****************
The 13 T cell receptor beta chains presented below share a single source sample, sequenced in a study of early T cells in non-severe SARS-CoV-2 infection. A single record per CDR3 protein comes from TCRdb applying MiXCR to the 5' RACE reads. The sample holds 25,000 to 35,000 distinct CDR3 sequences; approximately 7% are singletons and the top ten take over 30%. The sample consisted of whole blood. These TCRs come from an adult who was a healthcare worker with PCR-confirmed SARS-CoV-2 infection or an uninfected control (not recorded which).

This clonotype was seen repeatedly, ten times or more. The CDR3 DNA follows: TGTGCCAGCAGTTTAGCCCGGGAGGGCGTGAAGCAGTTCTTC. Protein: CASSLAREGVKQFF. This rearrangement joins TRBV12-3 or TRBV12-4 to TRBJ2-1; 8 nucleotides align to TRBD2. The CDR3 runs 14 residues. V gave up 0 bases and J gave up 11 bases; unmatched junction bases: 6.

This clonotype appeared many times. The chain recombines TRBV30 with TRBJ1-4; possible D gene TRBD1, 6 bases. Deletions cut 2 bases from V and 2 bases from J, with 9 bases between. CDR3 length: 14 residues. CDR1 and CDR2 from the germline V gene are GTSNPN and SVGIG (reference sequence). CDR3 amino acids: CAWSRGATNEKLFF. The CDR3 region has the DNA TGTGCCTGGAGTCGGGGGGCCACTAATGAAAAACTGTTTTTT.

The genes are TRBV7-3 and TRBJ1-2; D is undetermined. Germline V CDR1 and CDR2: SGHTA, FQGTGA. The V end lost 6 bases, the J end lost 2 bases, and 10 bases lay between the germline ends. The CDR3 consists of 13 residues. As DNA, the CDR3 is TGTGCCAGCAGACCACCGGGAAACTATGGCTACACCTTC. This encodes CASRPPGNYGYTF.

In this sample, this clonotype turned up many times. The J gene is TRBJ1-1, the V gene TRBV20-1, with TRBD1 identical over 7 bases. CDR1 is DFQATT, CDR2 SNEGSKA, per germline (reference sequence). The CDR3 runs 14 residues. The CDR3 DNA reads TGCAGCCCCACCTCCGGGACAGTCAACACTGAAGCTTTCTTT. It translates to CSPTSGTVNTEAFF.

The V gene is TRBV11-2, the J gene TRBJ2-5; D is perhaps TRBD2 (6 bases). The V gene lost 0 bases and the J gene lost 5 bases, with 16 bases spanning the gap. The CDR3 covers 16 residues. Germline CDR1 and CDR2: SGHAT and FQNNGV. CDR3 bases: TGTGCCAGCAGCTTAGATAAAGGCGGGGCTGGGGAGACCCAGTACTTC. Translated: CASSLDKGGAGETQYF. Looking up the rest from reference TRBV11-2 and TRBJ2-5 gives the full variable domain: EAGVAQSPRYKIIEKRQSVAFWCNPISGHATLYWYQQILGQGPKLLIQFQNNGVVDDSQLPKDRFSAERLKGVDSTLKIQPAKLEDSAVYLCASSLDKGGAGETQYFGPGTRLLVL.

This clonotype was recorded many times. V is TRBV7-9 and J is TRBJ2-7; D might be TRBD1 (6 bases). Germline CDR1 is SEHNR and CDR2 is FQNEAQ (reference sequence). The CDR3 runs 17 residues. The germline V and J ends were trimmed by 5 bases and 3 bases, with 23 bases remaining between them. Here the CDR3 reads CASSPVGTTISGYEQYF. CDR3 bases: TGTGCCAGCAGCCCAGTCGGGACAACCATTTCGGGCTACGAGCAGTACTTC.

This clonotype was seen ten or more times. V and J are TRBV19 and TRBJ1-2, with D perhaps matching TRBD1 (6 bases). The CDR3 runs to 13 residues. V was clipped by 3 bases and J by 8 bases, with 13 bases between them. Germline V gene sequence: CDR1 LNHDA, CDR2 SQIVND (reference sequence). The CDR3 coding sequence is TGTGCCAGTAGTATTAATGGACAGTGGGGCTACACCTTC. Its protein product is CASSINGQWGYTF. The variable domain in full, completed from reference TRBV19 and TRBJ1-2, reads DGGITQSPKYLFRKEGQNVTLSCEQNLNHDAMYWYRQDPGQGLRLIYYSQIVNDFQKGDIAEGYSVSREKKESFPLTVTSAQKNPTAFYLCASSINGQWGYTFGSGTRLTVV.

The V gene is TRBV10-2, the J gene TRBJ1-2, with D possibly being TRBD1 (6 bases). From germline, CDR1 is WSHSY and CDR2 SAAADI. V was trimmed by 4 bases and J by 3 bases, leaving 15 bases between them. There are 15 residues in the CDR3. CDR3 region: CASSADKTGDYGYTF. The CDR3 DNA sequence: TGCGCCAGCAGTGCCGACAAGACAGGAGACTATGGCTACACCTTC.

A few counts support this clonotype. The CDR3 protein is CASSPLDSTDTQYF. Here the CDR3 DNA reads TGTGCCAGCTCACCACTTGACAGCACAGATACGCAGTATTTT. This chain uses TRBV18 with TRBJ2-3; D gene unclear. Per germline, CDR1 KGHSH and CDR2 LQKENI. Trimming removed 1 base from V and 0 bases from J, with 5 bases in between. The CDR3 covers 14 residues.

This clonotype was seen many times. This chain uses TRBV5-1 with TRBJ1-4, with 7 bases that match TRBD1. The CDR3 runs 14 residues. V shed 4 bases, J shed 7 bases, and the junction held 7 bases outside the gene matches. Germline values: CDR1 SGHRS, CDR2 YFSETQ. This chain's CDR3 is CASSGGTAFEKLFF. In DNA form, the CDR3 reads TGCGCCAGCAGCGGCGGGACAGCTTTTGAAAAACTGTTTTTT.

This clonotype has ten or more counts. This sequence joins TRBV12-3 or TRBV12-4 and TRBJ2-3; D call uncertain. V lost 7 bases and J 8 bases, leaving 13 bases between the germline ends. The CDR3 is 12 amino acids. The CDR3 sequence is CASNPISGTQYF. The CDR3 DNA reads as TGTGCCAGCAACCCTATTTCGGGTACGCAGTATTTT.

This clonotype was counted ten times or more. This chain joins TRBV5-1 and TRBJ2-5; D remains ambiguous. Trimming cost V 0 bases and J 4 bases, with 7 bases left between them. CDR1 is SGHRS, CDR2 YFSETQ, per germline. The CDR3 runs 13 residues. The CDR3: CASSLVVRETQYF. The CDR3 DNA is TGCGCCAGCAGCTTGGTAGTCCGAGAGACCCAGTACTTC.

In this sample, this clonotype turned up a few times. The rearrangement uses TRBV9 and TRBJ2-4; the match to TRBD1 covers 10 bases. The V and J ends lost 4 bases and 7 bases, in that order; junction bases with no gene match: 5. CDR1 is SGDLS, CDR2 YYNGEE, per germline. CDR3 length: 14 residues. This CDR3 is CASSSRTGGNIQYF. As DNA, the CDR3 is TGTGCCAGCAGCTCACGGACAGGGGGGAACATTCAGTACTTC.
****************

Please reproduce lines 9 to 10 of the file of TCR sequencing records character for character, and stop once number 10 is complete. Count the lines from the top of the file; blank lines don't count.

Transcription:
The V gene is TRBV10-2, the J gene TRBJ1-2, with D possibly being TRBD1 (6 bases). From germline, CDR1 is WSHSY and CDR2 SAAADI. V was trimmed by 4 bases and J by 3 bases, leaving 15 bases between them. There are 15 residues in the CDR3. CDR3 region: CASSADKTGDYGYTF. The CDR3 DNA sequence: TGCGCCAGCAGTGCCGACAAGACAGGAGACTATGGCTACACCTTC.

A few counts support this clonotype. The CDR3 protein is CASSPLDSTDTQYF. Here the CDR3 DNA reads TGTGCCAGCTCACCACTTGACAGCACAGATACGCAGTATTTT. This chain uses TRBV18 with TRBJ2-3; D gene unclear. Per germline, CDR1 KGHSH and CDR2 LQKENI. Trimming removed 1 base from V and 0 bases from J, with 5 bases in between. The CDR3 covers 14 residues.